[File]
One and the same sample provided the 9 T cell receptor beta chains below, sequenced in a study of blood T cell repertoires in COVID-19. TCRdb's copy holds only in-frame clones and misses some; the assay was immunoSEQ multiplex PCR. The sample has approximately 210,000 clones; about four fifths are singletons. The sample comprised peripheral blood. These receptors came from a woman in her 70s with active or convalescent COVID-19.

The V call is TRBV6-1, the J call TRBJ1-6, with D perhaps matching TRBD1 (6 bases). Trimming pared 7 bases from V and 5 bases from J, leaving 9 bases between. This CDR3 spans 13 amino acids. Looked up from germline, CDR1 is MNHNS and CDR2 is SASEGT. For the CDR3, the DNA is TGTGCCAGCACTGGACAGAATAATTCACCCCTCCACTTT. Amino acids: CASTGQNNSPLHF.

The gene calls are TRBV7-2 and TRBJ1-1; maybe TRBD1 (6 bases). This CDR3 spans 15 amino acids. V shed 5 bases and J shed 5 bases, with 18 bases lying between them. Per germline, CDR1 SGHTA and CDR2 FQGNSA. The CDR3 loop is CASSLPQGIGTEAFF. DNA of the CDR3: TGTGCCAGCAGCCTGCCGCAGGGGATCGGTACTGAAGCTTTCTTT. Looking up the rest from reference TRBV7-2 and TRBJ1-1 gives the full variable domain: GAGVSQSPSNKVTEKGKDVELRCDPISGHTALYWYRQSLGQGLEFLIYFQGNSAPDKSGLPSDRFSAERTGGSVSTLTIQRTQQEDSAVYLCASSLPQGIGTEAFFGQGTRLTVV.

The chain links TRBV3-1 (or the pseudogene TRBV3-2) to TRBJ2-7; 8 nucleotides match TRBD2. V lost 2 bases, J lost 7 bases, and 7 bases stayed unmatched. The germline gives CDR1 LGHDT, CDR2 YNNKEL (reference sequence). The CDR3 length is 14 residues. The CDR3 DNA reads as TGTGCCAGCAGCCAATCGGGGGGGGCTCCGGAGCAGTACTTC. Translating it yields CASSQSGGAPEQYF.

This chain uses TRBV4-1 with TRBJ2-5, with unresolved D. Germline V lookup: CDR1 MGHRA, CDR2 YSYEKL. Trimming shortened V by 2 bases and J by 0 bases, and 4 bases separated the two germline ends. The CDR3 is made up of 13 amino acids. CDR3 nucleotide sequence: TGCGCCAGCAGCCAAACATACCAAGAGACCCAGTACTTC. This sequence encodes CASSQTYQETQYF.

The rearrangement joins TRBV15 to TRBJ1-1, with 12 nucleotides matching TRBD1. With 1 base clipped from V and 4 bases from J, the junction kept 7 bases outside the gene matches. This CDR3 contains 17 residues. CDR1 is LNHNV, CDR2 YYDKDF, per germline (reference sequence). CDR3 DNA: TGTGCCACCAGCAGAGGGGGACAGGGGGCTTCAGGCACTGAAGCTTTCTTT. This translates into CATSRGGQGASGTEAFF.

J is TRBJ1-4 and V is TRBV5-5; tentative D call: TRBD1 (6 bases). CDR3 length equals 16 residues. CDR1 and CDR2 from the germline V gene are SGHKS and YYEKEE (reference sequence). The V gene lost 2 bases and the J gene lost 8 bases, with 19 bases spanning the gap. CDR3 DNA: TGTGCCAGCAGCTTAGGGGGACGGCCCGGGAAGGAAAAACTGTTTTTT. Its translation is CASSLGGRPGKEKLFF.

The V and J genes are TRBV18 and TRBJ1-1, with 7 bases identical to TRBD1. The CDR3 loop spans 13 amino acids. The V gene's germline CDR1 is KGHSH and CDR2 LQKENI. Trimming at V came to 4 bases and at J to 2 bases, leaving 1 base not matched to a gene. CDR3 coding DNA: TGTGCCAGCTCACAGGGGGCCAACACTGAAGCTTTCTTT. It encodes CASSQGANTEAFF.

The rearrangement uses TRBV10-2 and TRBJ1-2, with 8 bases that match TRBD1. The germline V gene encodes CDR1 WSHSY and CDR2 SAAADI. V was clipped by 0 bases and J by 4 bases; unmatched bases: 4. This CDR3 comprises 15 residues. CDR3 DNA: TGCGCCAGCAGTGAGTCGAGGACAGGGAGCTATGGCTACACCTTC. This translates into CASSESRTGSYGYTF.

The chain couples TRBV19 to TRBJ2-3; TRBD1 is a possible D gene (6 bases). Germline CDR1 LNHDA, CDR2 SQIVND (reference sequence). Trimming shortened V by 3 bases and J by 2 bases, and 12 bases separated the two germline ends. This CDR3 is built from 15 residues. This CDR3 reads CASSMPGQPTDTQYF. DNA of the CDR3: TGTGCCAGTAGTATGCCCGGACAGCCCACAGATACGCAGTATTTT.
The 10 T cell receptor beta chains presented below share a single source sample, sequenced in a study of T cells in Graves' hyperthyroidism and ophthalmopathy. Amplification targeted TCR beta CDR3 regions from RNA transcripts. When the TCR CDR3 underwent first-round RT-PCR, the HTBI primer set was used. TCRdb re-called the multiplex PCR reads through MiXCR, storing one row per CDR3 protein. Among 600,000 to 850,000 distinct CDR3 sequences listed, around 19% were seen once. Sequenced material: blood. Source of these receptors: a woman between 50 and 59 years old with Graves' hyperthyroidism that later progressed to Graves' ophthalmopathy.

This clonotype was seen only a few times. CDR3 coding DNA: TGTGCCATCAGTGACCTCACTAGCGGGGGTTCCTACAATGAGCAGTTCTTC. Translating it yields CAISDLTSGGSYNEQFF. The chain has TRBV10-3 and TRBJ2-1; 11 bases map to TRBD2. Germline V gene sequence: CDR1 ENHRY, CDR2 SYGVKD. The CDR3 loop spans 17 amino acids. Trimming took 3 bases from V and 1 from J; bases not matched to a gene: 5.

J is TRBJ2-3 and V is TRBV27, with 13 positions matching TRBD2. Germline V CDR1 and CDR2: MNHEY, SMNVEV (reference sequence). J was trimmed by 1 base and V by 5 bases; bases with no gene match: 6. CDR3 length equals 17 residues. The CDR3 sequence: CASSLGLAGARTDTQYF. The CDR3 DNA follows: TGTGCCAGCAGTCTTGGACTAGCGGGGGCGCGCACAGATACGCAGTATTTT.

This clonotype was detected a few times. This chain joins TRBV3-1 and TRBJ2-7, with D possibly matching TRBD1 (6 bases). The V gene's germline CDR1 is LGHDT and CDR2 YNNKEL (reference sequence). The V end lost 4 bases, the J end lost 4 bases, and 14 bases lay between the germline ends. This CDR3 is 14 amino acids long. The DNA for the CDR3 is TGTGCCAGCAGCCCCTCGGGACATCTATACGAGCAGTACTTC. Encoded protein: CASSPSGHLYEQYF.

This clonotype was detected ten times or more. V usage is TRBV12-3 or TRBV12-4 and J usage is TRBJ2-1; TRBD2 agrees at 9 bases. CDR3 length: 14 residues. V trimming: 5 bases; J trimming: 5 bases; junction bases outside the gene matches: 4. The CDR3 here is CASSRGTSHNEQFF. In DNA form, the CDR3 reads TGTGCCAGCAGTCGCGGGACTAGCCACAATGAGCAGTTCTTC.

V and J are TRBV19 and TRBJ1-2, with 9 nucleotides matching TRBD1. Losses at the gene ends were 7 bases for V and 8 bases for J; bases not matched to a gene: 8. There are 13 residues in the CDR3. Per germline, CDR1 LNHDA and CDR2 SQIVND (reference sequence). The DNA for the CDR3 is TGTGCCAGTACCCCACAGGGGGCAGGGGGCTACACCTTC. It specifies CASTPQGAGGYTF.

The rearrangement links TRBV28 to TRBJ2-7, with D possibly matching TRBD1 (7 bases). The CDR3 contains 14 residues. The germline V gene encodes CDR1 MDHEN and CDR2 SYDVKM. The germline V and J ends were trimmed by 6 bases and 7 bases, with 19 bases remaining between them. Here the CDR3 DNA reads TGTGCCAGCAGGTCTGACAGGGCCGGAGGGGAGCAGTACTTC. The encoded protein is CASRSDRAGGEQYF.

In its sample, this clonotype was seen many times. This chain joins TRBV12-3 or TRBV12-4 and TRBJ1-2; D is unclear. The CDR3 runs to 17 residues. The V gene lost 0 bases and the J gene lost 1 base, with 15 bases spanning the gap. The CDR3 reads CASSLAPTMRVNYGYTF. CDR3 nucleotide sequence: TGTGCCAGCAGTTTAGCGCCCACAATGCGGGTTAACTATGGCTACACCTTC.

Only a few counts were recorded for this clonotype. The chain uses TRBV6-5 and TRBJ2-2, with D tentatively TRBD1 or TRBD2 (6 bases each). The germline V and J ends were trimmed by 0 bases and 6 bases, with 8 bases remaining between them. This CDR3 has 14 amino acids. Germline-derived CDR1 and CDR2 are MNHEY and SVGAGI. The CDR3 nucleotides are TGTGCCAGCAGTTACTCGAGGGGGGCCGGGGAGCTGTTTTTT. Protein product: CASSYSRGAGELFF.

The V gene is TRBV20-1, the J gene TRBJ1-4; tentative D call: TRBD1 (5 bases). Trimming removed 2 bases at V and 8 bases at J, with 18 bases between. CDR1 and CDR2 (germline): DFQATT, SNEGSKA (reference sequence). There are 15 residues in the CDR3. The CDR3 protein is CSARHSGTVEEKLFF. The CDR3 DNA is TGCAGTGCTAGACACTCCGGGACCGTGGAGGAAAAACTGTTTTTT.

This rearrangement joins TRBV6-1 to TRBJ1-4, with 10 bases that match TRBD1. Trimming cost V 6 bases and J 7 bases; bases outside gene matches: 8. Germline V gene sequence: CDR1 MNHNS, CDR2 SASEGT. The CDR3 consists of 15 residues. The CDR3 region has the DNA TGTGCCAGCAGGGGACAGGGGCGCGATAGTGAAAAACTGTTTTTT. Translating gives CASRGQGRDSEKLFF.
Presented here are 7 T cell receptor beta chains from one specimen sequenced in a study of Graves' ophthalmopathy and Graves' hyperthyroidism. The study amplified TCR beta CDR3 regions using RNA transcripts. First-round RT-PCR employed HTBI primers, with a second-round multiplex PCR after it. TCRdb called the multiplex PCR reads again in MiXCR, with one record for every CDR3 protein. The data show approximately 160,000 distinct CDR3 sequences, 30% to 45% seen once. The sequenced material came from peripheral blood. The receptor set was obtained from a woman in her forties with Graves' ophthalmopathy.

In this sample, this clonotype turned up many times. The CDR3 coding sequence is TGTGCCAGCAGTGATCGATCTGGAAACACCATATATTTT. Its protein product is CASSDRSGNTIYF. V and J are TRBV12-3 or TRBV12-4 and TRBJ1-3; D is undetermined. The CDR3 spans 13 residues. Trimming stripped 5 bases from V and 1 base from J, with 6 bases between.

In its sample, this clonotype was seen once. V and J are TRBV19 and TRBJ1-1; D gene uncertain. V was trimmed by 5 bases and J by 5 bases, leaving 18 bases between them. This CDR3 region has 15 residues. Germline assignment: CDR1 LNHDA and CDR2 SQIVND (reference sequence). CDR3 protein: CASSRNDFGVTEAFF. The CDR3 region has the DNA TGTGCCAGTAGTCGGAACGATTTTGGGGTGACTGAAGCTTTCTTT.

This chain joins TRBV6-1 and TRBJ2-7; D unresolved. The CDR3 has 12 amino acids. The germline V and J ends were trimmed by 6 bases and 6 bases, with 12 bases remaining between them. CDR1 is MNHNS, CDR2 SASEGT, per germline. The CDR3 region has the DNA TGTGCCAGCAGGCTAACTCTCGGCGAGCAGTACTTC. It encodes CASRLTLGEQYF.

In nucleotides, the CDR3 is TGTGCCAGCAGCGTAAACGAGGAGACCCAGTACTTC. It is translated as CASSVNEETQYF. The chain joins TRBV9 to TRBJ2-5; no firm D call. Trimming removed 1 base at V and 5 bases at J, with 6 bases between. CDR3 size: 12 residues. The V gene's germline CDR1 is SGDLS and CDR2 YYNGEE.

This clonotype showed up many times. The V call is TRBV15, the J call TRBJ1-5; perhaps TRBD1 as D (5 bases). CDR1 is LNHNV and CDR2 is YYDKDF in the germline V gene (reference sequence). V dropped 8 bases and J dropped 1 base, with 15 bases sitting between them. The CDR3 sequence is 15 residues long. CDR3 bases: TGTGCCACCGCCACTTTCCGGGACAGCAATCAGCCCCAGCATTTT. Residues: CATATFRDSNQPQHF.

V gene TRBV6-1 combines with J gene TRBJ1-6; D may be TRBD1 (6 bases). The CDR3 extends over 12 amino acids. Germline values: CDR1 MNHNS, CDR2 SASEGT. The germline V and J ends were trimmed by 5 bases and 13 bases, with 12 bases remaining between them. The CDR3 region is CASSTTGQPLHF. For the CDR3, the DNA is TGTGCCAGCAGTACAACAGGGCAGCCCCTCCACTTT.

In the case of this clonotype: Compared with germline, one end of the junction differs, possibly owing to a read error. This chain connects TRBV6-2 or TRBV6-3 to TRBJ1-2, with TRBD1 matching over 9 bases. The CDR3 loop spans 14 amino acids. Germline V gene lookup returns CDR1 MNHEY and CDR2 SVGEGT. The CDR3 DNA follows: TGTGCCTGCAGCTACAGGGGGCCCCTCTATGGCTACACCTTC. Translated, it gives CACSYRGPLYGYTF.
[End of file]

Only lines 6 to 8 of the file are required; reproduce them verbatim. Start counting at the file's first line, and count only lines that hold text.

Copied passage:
The rearrangement joins TRBV15 to TRBJ1-1, with 12 nucleotides matching TRBD1. With 1 base clipped from V and 4 bases from J, the junction kept 7 bases outside the gene matches. This CDR3 contains 17 residues. CDR1 is LNHNV, CDR2 YYDKDF, per germline (reference sequence). CDR3 DNA: TGTGCCACCAGCAGAGGGGGACAGGGGGCTTCAGGCACTGAAGCTTTCTTT. This translates into CATSRGGQGASGTEAFF.

J is TRBJ1-4 and V is TRBV5-5; tentative D call: TRBD1 (6 bases). CDR3 length equals 16 residues. CDR1 and CDR2 from the germline V gene are SGHKS and YYEKEE (reference sequence). The V gene lost 2 bases and the J gene lost 8 bases, with 19 bases spanning the gap. CDR3 DNA: TGTGCCAGCAGCTTAGGGGGACGGCCCGGGAAGGAAAAACTGTTTTTT. Its translation is CASSLGGRPGKEKLFF.

The V and J genes are TRBV18 and TRBJ1-1, with 7 bases identical to TRBD1. The CDR3 loop spans 13 amino acids. The V gene's germline CDR1 is KGHSH and CDR2 LQKENI. Trimming at V came to 4 bases and at J to 2 bases, leaving 1 base not matched to a gene. CDR3 coding DNA: TGTGCCAGCTCACAGGGGGCCAACACTGAAGCTTTCTTT. It encodes CASSQGANTEAFF.